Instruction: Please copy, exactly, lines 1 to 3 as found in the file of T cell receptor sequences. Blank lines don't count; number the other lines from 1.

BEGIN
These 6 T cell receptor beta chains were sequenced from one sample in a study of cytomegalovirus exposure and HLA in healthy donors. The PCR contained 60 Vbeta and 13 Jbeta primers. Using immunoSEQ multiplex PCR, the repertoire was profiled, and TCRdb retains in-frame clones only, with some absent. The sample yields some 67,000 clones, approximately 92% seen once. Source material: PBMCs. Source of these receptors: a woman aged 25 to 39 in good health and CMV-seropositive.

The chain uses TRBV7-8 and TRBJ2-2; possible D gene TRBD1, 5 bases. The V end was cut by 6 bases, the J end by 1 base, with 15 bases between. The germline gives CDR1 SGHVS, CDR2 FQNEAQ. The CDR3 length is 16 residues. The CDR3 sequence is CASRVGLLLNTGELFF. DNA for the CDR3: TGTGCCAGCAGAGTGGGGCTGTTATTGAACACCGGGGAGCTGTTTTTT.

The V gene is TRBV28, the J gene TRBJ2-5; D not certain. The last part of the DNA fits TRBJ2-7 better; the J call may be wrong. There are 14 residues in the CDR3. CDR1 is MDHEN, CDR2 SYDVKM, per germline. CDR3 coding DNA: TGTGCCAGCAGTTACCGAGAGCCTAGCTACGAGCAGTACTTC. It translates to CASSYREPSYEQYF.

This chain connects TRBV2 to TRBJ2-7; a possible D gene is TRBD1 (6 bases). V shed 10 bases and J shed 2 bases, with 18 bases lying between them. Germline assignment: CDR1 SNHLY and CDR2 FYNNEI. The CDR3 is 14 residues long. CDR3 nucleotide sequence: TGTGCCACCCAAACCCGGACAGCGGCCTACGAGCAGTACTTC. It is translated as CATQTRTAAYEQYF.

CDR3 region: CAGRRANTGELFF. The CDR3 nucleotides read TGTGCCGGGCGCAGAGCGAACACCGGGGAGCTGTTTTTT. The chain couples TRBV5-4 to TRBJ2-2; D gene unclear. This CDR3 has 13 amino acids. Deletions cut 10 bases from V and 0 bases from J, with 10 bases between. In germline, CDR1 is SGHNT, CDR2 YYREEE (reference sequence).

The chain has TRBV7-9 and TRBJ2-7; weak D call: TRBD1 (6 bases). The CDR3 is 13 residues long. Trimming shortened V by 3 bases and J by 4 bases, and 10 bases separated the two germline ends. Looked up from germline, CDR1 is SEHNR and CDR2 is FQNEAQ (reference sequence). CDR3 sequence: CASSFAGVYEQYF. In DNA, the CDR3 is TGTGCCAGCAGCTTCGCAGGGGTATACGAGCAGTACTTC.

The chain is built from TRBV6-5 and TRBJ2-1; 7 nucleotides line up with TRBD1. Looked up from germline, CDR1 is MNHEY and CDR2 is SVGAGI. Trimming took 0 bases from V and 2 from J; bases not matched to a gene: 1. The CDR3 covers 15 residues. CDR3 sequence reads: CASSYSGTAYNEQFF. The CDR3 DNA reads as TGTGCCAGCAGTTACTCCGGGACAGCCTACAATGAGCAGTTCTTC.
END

These 6 T cell receptor beta chains were sequenced from one sample in a study of cytomegalovirus exposure and HLA in healthy donors. The PCR contained 60 Vbeta and 13 Jbeta primers. Using immunoSEQ multiplex PCR, the repertoire was profiled, and TCRdb retains in-frame clones only, with some absent. The sample yields some 67,000 clones, approximately 92% seen once. Source material: PBMCs. Source of these receptors: a woman aged 25 to 39 in good health and CMV-seropositive.

The chain uses TRBV7-8 and TRBJ2-2; possible D gene TRBD1, 5 bases. The V end was cut by 6 bases, the J end by 1 base, with 15 bases between. The germline gives CDR1 SGHVS, CDR2 FQNEAQ. The CDR3 length is 16 residues. The CDR3 sequence is CASRVGLLLNTGELFF. DNA for the CDR3: TGTGCCAGCAGAGTGGGGCTGTTATTGAACACCGGGGAGCTGTTTTTT.

The V gene is TRBV28, the J gene TRBJ2-5; D not certain. The last part of the DNA fits TRBJ2-7 better; the J call may be wrong. There are 14 residues in the CDR3. CDR1 is MDHEN, CDR2 SYDVKM, per germline. CDR3 coding DNA: TGTGCCAGCAGTTACCGAGAGCCTAGCTACGAGCAGTACTTC. It translates to CASSYREPSYEQYF.